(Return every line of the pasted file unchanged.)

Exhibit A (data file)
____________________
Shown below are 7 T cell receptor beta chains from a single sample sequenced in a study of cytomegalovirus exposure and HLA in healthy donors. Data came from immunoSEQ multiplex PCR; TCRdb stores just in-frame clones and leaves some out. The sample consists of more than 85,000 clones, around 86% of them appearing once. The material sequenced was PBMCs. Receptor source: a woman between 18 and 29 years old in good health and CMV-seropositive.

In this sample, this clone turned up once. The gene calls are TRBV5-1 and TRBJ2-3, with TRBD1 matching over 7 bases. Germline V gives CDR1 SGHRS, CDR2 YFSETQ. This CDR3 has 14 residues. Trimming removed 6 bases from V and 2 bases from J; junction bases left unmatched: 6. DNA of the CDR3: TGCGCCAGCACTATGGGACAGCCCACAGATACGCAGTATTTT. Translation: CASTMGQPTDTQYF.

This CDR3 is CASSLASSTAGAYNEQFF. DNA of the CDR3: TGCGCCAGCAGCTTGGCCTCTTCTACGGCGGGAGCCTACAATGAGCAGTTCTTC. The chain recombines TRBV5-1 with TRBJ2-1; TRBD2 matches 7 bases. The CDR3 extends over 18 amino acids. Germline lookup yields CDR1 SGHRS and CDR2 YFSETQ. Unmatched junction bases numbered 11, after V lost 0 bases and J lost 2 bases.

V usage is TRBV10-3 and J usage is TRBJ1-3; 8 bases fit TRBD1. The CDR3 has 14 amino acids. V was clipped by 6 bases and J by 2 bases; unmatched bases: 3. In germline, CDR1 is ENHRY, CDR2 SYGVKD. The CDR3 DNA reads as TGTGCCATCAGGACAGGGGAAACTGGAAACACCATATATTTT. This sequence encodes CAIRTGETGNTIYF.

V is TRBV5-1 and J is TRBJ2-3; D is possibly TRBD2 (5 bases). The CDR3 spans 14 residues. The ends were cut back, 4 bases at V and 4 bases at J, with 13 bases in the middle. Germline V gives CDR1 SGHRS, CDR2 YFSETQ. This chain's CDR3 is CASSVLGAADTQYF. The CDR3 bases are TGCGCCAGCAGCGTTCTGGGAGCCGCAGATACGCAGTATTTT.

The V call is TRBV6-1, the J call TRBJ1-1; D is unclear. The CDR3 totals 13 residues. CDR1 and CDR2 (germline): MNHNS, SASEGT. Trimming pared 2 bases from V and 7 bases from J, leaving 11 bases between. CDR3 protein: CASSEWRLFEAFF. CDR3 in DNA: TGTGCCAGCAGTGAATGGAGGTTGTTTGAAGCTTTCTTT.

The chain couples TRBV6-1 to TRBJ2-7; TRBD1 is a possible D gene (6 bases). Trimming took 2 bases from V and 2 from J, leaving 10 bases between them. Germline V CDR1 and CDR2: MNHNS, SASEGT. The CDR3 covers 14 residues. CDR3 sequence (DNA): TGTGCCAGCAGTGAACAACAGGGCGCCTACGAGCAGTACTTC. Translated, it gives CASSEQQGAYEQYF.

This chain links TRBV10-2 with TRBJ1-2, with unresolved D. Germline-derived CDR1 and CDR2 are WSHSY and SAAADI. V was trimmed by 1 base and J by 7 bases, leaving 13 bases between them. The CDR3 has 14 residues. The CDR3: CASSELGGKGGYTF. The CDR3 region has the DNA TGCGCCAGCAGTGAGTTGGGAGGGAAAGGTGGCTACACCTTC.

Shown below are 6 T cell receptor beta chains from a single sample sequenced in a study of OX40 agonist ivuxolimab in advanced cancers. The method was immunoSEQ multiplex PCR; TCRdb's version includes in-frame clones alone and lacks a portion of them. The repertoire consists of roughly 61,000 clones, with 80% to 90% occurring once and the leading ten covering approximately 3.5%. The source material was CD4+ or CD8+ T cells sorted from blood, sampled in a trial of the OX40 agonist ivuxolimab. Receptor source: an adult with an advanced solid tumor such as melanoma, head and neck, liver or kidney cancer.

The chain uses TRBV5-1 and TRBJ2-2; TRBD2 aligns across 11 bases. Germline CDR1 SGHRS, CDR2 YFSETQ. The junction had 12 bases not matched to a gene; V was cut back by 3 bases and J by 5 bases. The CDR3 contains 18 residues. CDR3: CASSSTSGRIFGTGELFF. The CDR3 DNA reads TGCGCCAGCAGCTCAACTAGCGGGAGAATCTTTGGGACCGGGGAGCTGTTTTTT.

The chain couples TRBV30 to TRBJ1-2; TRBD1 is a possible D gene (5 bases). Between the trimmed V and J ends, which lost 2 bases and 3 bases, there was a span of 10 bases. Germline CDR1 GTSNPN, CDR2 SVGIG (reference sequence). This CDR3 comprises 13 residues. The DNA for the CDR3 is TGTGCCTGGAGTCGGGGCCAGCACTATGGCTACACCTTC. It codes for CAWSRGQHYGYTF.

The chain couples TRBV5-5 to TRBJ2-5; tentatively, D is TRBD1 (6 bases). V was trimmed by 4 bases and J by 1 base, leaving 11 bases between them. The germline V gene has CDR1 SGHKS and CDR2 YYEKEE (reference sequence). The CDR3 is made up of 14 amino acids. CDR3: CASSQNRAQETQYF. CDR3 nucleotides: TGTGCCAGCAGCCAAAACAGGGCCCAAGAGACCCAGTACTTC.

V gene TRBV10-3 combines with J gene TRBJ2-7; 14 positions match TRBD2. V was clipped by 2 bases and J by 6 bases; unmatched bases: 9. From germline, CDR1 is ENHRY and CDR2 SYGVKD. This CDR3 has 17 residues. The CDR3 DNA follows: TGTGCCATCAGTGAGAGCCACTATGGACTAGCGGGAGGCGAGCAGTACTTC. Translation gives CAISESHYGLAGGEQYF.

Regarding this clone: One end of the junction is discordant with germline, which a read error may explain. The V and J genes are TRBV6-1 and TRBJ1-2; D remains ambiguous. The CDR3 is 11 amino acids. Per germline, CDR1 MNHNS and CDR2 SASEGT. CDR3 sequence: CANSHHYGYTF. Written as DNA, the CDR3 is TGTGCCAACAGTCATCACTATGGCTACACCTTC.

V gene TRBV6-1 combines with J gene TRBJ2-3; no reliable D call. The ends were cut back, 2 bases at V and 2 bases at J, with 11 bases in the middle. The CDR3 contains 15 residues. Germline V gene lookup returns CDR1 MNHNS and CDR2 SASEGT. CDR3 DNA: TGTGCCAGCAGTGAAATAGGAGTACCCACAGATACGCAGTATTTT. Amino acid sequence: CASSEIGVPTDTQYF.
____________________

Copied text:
Shown below are 7 T cell receptor beta chains from a single sample sequenced in a study of cytomegalovirus exposure and HLA in healthy donors. Data came from immunoSEQ multiplex PCR; TCRdb stores just in-frame clones and leaves some out. The sample consists of more than 85,000 clones, around 86% of them appearing once. The material sequenced was PBMCs. Receptor source: a woman between 18 and 29 years old in good health and CMV-seropositive.

In this sample, this clone turned up once. The gene calls are TRBV5-1 and TRBJ2-3, with TRBD1 matching over 7 bases. Germline V gives CDR1 SGHRS, CDR2 YFSETQ. This CDR3 has 14 residues. Trimming removed 6 bases from V and 2 bases from J; junction bases left unmatched: 6. DNA of the CDR3: TGCGCCAGCACTATGGGACAGCCCACAGATACGCAGTATTTT. Translation: CASTMGQPTDTQYF.

This CDR3 is CASSLASSTAGAYNEQFF. DNA of the CDR3: TGCGCCAGCAGCTTGGCCTCTTCTACGGCGGGAGCCTACAATGAGCAGTTCTTC. The chain recombines TRBV5-1 with TRBJ2-1; TRBD2 matches 7 bases. The CDR3 extends over 18 amino acids. Germline lookup yields CDR1 SGHRS and CDR2 YFSETQ. Unmatched junction bases numbered 11, after V lost 0 bases and J lost 2 bases.

V usage is TRBV10-3 and J usage is TRBJ1-3; 8 bases fit TRBD1. The CDR3 has 14 amino acids. V was clipped by 6 bases and J by 2 bases; unmatched bases: 3. In germline, CDR1 is ENHRY, CDR2 SYGVKD. The CDR3 DNA reads as TGTGCCATCAGGACAGGGGAAACTGGAAACACCATATATTTT. This sequence encodes CAIRTGETGNTIYF.

V is TRBV5-1 and J is TRBJ2-3; D is possibly TRBD2 (5 bases). The CDR3 spans 14 residues. The ends were cut back, 4 bases at V and 4 bases at J, with 13 bases in the middle. Germline V gives CDR1 SGHRS, CDR2 YFSETQ. This chain's CDR3 is CASSVLGAADTQYF. The CDR3 bases are TGCGCCAGCAGCGTTCTGGGAGCCGCAGATACGCAGTATTTT.

The V call is TRBV6-1, the J call TRBJ1-1; D is unclear. The CDR3 totals 13 residues. CDR1 and CDR2 (germline): MNHNS, SASEGT. Trimming pared 2 bases from V and 7 bases from J, leaving 11 bases between. CDR3 protein: CASSEWRLFEAFF. CDR3 in DNA: TGTGCCAGCAGTGAATGGAGGTTGTTTGAAGCTTTCTTT.

The chain couples TRBV6-1 to TRBJ2-7; TRBD1 is a possible D gene (6 bases). Trimming took 2 bases from V and 2 from J, leaving 10 bases between them. Germline V CDR1 and CDR2: MNHNS, SASEGT. The CDR3 covers 14 residues. CDR3 sequence (DNA): TGTGCCAGCAGTGAACAACAGGGCGCCTACGAGCAGTACTTC. Translated, it gives CASSEQQGAYEQYF.

This chain links TRBV10-2 with TRBJ1-2, with unresolved D. Germline-derived CDR1 and CDR2 are WSHSY and SAAADI. V was trimmed by 1 base and J by 7 bases, leaving 13 bases between them. The CDR3 has 14 residues. The CDR3: CASSELGGKGGYTF. The CDR3 region has the DNA TGCGCCAGCAGTGAGTTGGGAGGGAAAGGTGGCTACACCTTC.

Shown below are 6 T cell receptor beta chains from a single sample sequenced in a study of OX40 agonist ivuxolimab in advanced cancers. The method was immunoSEQ multiplex PCR; TCRdb's version includes in-frame clones alone and lacks a portion of them. The repertoire consists of roughly 61,000 clones, with 80% to 90% occurring once and the leading ten covering approximately 3.5%. The source material was CD4+ or CD8+ T cells sorted from blood, sampled in a trial of the OX40 agonist ivuxolimab. Receptor source: an adult with an advanced solid tumor such as melanoma, head and neck, liver or kidney cancer.

The chain uses TRBV5-1 and TRBJ2-2; TRBD2 aligns across 11 bases. Germline CDR1 SGHRS, CDR2 YFSETQ. The junction had 12 bases not matched to a gene; V was cut back by 3 bases and J by 5 bases. The CDR3 contains 18 residues. CDR3: CASSSTSGRIFGTGELFF. The CDR3 DNA reads TGCGCCAGCAGCTCAACTAGCGGGAGAATCTTTGGGACCGGGGAGCTGTTTTTT.

The chain couples TRBV30 to TRBJ1-2; TRBD1 is a possible D gene (5 bases). Between the trimmed V and J ends, which lost 2 bases and 3 bases, there was a span of 10 bases. Germline CDR1 GTSNPN, CDR2 SVGIG (reference sequence). This CDR3 comprises 13 residues. The DNA for the CDR3 is TGTGCCTGGAGTCGGGGCCAGCACTATGGCTACACCTTC. It codes for CAWSRGQHYGYTF.

The chain couples TRBV5-5 to TRBJ2-5; tentatively, D is TRBD1 (6 bases). V was trimmed by 4 bases and J by 1 base, leaving 11 bases between them. The germline V gene has CDR1 SGHKS and CDR2 YYEKEE (reference sequence). The CDR3 is made up of 14 amino acids. CDR3: CASSQNRAQETQYF. CDR3 nucleotides: TGTGCCAGCAGCCAAAACAGGGCCCAAGAGACCCAGTACTTC.

V gene TRBV10-3 combines with J gene TRBJ2-7; 14 positions match TRBD2. V was clipped by 2 bases and J by 6 bases; unmatched bases: 9. From germline, CDR1 is ENHRY and CDR2 SYGVKD. This CDR3 has 17 residues. The CDR3 DNA follows: TGTGCCATCAGTGAGAGCCACTATGGACTAGCGGGAGGCGAGCAGTACTTC. Translation gives CAISESHYGLAGGEQYF.

Regarding this clone: One end of the junction is discordant with germline, which a read error may explain. The V and J genes are TRBV6-1 and TRBJ1-2; D remains ambiguous. The CDR3 is 11 amino acids. Per germline, CDR1 MNHNS and CDR2 SASEGT. CDR3 sequence: CANSHHYGYTF. Written as DNA, the CDR3 is TGTGCCAACAGTCATCACTATGGCTACACCTTC.

V gene TRBV6-1 combines with J gene TRBJ2-3; no reliable D call. The ends were cut back, 2 bases at V and 2 bases at J, with 11 bases in the middle. The CDR3 contains 15 residues. Germline V gene lookup returns CDR1 MNHNS and CDR2 SASEGT. CDR3 DNA: TGTGCCAGCAGTGAAATAGGAGTACCCACAGATACGCAGTATTTT. Amino acid sequence: CASSEIGVPTDTQYF.